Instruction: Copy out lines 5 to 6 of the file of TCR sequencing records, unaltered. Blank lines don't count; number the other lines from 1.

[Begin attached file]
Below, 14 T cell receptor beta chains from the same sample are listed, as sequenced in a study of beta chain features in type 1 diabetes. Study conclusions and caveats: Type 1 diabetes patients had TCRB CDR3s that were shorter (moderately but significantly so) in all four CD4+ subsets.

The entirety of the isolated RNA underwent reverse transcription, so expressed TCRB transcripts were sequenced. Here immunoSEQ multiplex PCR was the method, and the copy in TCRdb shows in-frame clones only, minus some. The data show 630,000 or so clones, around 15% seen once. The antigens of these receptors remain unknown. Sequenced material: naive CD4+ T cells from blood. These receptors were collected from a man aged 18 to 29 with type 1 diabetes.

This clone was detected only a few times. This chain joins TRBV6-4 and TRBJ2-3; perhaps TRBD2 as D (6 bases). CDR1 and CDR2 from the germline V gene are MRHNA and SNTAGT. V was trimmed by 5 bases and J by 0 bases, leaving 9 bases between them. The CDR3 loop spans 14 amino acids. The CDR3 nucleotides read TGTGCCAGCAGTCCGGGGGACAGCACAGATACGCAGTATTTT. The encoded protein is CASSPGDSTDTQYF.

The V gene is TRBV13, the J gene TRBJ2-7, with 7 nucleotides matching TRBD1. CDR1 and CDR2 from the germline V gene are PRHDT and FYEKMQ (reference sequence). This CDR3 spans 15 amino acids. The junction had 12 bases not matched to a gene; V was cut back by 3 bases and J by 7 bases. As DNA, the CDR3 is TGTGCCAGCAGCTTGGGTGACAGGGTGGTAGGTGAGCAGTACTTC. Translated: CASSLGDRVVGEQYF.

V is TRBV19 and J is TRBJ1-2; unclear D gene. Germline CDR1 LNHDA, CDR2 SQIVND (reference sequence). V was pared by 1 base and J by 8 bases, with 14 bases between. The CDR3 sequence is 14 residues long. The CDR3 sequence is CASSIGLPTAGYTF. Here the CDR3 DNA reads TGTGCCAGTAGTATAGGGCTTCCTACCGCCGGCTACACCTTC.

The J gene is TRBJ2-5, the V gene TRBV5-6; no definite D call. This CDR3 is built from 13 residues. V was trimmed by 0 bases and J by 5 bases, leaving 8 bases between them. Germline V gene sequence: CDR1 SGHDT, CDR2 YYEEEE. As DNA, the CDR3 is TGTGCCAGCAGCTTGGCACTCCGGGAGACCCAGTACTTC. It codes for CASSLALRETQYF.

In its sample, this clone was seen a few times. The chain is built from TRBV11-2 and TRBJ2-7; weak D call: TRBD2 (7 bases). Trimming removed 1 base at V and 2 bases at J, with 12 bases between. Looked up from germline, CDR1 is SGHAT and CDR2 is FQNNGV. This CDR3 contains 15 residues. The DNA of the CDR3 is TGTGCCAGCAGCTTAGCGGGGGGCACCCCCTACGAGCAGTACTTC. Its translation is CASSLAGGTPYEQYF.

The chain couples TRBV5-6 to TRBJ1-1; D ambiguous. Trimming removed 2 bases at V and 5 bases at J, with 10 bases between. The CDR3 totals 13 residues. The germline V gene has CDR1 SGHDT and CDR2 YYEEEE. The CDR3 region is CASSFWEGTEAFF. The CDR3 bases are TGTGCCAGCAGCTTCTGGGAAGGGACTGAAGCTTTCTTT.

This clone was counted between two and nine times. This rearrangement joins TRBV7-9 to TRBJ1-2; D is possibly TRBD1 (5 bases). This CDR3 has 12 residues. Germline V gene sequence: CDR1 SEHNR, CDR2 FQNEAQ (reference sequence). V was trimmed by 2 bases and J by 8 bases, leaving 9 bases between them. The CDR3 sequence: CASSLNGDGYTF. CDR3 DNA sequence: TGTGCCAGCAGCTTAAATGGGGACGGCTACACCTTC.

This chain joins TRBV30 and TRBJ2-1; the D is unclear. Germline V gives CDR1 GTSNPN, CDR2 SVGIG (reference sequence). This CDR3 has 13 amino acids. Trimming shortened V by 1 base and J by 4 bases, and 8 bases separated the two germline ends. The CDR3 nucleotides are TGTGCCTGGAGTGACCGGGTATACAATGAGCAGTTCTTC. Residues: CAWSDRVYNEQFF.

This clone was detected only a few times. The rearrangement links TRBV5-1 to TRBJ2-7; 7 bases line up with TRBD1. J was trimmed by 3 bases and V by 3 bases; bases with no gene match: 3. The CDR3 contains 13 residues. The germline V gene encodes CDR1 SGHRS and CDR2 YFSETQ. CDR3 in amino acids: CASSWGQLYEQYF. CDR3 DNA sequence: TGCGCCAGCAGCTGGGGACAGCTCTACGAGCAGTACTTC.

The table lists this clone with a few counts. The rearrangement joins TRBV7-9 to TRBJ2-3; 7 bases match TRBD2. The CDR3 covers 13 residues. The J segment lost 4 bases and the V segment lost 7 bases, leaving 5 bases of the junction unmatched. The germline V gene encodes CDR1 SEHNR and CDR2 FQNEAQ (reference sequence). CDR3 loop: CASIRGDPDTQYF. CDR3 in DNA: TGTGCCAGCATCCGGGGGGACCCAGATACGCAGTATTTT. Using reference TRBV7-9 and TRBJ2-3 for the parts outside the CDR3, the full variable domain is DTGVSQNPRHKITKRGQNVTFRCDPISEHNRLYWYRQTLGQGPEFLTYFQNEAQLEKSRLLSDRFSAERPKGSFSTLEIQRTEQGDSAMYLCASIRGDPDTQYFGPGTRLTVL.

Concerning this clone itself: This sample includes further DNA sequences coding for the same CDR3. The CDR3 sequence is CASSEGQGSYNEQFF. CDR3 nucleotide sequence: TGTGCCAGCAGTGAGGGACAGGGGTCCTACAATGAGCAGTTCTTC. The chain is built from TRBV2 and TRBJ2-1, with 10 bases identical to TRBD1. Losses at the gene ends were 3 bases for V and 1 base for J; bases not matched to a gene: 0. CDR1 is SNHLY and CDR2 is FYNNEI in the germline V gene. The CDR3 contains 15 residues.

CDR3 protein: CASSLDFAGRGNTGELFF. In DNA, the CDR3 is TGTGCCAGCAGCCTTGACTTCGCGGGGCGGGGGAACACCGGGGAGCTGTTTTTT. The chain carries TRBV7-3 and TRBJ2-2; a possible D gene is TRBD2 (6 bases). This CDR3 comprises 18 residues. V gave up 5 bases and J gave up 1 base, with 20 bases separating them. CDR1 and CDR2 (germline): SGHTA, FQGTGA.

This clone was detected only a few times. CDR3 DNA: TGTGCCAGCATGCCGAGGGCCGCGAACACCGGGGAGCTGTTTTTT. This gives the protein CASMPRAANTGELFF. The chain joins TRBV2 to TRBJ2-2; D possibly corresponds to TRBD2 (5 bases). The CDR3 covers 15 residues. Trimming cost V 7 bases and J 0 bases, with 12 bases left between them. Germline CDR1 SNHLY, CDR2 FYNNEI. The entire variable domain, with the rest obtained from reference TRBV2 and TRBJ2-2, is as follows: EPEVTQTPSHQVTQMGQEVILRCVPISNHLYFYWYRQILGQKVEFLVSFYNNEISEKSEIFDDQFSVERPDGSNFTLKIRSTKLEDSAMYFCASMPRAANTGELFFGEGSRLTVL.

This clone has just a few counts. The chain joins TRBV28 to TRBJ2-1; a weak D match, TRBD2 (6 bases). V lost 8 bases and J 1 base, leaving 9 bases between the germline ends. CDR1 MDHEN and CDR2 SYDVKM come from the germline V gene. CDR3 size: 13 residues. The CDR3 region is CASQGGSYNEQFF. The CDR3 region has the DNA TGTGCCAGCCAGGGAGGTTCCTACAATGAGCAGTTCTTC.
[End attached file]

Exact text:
V is TRBV19 and J is TRBJ1-2; unclear D gene. Germline CDR1 LNHDA, CDR2 SQIVND (reference sequence). V was pared by 1 base and J by 8 bases, with 14 bases between. The CDR3 sequence is 14 residues long. The CDR3 sequence is CASSIGLPTAGYTF. Here the CDR3 DNA reads TGTGCCAGTAGTATAGGGCTTCCTACCGCCGGCTACACCTTC.

The J gene is TRBJ2-5, the V gene TRBV5-6; no definite D call. This CDR3 is built from 13 residues. V was trimmed by 0 bases and J by 5 bases, leaving 8 bases between them. Germline V gene sequence: CDR1 SGHDT, CDR2 YYEEEE. As DNA, the CDR3 is TGTGCCAGCAGCTTGGCACTCCGGGAGACCCAGTACTTC. It codes for CASSLALRETQYF.